There are a lot of connections between Mezmaron and Gargamel from the Smurfs which was another Hanna-Barbara show.
Mezmaron is trying to control the source of all the “power pellets” in Pac-Land. If he can control this main food supply he can essentially control all of Pac-Land.
There were also a few holiday specials including a Halloween and Christmas one.
The Response to the Pac-Man Cartoon
The response by kids was decent but not overwhelming, as it only lasted two seasons. Those who did have a great response to the show, however, were advertisers.
Pac-Man was a huge video game and the cartoon was awaited with great anticipation. This made advertisers salivate and practically line up down to block to get time slots during the show.
The overwhelming demand created commercial breaks that were twice as long as normal. This is not ideal for kids with minimal attention spans who just want to watch more Pac-Man.
In later years commercial breaks would return to their normal length.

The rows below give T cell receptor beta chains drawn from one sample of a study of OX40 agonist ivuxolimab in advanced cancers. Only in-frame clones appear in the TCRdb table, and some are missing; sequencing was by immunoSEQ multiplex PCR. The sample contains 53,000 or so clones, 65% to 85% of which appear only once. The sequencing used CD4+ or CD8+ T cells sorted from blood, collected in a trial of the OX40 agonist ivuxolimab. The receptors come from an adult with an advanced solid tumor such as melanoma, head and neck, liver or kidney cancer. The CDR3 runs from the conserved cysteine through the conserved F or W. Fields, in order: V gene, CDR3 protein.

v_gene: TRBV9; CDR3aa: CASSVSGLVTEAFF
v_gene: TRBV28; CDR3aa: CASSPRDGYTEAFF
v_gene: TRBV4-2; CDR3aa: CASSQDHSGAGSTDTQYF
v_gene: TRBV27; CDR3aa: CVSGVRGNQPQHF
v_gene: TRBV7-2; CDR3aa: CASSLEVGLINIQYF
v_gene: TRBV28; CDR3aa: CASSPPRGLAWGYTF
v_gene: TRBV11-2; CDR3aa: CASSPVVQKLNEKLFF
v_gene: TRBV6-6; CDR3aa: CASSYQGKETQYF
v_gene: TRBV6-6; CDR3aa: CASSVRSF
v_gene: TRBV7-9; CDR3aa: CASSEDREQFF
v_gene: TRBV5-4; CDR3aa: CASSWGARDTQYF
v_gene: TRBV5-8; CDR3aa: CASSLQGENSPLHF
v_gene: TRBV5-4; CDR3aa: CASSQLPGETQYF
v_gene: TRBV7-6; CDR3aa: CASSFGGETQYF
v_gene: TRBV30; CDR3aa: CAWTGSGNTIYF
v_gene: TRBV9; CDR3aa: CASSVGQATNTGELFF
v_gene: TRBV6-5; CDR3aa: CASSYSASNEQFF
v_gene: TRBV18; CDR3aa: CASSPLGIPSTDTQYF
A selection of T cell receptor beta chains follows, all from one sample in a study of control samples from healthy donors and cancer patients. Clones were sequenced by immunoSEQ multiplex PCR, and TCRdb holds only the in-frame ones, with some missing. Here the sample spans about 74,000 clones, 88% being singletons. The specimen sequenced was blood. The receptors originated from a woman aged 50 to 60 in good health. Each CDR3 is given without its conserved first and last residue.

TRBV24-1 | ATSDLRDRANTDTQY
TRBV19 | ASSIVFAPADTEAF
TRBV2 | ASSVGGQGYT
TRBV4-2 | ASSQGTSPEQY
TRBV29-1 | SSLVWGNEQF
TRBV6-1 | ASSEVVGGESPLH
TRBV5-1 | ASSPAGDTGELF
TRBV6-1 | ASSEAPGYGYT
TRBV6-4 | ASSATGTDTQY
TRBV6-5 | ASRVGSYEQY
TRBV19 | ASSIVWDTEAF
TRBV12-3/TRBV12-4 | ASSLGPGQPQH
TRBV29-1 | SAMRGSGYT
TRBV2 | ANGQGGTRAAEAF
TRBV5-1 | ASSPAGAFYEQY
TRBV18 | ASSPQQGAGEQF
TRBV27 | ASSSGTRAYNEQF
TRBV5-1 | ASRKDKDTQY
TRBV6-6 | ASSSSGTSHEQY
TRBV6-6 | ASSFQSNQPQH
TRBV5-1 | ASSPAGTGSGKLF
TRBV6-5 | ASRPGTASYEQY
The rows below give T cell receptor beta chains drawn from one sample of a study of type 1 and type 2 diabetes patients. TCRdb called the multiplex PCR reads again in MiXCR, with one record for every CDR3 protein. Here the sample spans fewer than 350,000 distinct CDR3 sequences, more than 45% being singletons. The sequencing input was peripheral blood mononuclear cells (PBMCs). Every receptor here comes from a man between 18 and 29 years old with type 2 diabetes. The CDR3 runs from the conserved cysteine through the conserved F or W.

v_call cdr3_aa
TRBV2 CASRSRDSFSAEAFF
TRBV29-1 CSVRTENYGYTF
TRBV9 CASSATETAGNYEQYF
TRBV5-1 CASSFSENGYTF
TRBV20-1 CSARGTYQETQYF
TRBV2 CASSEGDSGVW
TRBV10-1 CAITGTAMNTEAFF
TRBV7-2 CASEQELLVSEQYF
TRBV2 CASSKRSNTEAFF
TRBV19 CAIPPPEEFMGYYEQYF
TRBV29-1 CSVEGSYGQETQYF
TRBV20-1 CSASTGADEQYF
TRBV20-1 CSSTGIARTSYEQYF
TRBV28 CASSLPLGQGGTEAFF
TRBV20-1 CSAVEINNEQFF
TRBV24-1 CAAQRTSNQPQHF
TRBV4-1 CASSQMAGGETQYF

What made Pac-Man unique was this was one of the only times a show was released due to the success of a product.
In most cases with cartoons, the show is used to launch toys. In this case, the intent was just to capitalize on the popularity of something that was already a success.
The cartoon would still create interest in Pac-Man but the intent was to put out more Pac-Man content as opposed to using the show as a 22-minute long commercial.
Pac-Man set the stage for more cartoons to be based on video games such as the Saturday Supercade which would feature games like Frogger, Donkey Kong, and Q*bert.
Over the years there have been a ton of shows and cartoons based on video games such as:
- The Super Mario Bros. Super Show
- The Legend of Zelda
- Sonic X
- Double Dragon
- Captain N. The Game Master
- Carmen Sandiego
And none of this would have been possible if it wasn’t for a missing slice of pizza.